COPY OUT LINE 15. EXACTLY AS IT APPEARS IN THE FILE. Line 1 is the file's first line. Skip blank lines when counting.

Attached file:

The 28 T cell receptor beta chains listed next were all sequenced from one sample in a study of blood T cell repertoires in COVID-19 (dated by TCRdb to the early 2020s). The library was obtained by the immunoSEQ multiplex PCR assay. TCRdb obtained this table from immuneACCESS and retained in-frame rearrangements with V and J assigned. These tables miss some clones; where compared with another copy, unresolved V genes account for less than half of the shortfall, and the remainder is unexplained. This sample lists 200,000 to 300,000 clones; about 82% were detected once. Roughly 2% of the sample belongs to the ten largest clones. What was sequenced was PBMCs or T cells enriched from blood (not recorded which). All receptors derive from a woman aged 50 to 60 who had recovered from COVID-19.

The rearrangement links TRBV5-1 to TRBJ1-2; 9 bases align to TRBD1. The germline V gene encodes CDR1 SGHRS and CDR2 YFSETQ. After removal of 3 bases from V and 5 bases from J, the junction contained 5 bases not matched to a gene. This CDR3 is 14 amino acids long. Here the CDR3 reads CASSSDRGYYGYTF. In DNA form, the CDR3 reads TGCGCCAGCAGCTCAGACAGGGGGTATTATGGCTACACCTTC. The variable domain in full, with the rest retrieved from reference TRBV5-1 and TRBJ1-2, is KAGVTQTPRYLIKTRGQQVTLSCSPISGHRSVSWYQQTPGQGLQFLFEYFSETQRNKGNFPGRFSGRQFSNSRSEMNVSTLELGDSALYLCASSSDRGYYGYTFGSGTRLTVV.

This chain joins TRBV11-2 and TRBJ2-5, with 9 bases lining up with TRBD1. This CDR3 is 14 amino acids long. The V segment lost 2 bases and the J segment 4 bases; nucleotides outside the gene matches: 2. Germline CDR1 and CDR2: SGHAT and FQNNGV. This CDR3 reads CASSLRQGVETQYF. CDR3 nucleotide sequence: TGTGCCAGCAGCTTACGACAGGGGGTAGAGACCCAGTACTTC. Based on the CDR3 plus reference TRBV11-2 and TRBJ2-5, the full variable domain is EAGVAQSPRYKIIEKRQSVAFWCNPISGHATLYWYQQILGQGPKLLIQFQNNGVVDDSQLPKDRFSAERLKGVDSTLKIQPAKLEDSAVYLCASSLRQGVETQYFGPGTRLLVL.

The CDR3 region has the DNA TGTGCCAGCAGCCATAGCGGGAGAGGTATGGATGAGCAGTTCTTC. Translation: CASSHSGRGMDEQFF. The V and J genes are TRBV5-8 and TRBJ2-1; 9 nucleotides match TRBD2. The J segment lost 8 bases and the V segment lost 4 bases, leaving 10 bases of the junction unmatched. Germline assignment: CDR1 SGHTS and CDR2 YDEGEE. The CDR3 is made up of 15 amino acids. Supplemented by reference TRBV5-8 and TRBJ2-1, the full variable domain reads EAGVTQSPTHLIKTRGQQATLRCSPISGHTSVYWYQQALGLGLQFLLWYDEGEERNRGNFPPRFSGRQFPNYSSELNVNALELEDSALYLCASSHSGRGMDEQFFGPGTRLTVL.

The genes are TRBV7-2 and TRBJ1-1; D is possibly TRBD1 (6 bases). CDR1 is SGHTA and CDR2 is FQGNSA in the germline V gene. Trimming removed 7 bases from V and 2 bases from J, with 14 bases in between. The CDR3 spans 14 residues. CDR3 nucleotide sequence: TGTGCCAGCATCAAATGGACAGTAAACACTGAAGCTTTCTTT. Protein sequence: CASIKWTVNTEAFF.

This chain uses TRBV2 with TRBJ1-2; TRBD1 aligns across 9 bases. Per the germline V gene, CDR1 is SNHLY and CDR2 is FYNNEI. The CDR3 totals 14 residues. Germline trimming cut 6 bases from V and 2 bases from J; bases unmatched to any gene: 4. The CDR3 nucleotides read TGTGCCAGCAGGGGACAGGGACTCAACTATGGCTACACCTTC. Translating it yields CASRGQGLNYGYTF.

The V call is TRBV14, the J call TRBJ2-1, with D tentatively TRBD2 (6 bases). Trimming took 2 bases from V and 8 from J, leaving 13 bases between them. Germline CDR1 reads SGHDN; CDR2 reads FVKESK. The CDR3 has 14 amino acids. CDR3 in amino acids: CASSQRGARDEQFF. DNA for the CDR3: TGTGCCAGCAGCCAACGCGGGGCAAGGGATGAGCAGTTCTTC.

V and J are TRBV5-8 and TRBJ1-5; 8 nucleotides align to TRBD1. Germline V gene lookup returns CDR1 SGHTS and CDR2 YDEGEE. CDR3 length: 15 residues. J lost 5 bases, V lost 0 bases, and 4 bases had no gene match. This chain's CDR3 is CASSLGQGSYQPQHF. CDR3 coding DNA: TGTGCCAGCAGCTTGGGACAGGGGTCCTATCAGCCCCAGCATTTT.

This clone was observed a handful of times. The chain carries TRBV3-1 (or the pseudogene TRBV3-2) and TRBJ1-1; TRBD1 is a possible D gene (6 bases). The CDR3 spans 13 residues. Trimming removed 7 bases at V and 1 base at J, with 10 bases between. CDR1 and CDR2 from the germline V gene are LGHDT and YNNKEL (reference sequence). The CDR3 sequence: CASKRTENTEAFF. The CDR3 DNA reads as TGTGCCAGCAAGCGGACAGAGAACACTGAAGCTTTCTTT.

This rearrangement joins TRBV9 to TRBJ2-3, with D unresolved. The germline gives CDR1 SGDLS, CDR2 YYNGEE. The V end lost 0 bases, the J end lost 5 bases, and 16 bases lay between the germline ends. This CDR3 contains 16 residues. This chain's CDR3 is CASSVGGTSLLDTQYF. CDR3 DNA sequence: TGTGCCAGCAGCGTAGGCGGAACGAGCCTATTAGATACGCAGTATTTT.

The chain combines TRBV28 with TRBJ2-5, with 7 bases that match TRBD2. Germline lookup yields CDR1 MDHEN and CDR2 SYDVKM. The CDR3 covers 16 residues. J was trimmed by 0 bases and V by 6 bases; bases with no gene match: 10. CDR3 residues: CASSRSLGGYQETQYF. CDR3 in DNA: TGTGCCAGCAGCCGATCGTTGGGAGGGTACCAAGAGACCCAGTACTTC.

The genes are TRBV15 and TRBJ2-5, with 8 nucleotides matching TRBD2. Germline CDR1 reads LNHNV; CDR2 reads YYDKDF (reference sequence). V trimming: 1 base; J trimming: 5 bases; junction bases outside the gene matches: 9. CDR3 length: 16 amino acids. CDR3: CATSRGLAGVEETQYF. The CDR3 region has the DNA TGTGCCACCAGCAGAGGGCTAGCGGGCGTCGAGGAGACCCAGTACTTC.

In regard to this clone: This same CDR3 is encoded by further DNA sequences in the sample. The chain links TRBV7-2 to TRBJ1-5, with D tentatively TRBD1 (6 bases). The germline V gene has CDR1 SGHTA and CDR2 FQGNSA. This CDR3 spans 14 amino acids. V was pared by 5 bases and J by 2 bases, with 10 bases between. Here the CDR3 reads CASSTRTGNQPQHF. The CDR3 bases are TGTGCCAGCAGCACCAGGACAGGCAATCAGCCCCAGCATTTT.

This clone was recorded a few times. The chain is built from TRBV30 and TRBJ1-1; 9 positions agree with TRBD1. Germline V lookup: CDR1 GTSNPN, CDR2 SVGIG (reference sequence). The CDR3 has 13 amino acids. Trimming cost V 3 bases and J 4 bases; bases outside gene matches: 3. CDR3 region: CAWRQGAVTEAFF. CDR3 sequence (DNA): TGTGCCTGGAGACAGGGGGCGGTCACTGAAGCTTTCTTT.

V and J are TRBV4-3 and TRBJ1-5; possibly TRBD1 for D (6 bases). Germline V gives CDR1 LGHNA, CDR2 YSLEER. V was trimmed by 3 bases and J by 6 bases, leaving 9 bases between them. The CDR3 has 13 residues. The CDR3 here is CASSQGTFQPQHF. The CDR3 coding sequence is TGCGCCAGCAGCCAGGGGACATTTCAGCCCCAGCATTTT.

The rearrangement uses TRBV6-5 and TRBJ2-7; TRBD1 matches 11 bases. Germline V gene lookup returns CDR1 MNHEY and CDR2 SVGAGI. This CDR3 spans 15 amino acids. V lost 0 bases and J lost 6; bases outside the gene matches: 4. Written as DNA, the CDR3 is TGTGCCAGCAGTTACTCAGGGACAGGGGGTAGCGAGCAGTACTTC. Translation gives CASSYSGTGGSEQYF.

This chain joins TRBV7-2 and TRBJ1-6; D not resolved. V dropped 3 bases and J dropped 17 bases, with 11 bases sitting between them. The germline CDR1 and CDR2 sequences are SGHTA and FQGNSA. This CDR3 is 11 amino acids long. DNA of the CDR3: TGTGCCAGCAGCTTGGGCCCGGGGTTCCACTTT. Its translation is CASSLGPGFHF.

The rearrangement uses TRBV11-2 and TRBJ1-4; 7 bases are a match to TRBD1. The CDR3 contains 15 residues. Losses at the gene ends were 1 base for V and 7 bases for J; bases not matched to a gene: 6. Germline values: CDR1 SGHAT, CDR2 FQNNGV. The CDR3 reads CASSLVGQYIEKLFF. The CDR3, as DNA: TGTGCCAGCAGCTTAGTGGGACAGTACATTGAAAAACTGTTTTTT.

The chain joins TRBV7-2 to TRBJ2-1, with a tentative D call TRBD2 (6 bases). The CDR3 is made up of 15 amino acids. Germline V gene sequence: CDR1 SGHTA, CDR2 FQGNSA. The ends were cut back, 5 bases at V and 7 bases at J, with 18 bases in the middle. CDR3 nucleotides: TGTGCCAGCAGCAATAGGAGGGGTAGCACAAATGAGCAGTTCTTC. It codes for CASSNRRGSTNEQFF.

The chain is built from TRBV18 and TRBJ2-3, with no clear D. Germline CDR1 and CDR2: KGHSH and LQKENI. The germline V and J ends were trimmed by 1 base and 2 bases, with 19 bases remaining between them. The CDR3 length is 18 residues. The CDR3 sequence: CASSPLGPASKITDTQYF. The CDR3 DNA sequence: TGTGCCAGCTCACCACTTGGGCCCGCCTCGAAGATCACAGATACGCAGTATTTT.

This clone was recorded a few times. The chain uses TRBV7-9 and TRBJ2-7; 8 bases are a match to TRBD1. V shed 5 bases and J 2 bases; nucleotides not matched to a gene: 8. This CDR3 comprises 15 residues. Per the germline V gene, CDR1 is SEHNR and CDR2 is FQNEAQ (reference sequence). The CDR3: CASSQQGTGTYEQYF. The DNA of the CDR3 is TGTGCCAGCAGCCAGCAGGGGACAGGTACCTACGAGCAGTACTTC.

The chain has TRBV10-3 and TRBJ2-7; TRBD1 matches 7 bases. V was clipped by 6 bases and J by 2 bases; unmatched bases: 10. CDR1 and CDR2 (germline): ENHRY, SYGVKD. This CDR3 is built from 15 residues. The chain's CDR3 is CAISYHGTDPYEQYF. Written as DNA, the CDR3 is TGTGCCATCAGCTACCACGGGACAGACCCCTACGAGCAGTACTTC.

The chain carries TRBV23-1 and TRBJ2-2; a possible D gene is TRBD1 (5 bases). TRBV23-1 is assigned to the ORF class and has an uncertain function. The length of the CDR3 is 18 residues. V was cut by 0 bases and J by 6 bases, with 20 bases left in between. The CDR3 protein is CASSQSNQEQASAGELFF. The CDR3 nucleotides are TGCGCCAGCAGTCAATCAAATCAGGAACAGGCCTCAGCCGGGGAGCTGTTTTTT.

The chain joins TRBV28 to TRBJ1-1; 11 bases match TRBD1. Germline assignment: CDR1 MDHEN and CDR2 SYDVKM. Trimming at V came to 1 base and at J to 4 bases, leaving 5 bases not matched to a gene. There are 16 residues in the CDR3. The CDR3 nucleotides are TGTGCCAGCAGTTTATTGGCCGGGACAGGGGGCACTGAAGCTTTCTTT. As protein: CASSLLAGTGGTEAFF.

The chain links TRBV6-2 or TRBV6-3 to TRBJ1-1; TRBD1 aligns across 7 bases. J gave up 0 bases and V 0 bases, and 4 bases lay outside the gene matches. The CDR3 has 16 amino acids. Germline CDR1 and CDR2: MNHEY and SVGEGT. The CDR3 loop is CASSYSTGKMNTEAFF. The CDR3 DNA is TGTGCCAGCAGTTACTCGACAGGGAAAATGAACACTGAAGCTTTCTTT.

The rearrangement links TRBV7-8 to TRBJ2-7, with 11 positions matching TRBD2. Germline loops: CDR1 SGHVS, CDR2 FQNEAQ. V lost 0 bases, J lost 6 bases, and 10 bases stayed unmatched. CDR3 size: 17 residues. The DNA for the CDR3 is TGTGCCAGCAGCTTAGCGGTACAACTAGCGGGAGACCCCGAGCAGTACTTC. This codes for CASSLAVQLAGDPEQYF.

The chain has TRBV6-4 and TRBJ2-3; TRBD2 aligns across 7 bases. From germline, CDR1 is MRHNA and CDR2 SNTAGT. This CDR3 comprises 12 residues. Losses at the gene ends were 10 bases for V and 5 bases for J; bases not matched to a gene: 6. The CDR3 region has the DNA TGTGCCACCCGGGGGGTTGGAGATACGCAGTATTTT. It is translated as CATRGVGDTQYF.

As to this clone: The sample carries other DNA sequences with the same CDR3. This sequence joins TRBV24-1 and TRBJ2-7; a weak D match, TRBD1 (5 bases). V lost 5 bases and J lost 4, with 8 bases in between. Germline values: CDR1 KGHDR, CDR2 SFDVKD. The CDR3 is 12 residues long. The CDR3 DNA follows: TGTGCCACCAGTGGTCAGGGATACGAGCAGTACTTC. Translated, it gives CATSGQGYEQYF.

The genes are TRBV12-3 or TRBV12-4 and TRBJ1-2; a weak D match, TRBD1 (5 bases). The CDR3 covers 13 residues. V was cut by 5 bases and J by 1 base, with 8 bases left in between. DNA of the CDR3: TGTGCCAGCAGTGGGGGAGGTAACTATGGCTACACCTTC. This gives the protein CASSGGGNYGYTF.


V and J are TRBV4-3 and TRBJ1-5; possibly TRBD1 for D (6 bases). Germline V gives CDR1 LGHNA, CDR2 YSLEER. V was trimmed by 3 bases and J by 6 bases, leaving 9 bases between them. The CDR3 has 13 residues. The CDR3 here is CASSQGTFQPQHF. The CDR3 coding sequence is TGCGCCAGCAGCCAGGGGACATTTCAGCCCCAGCATTTT.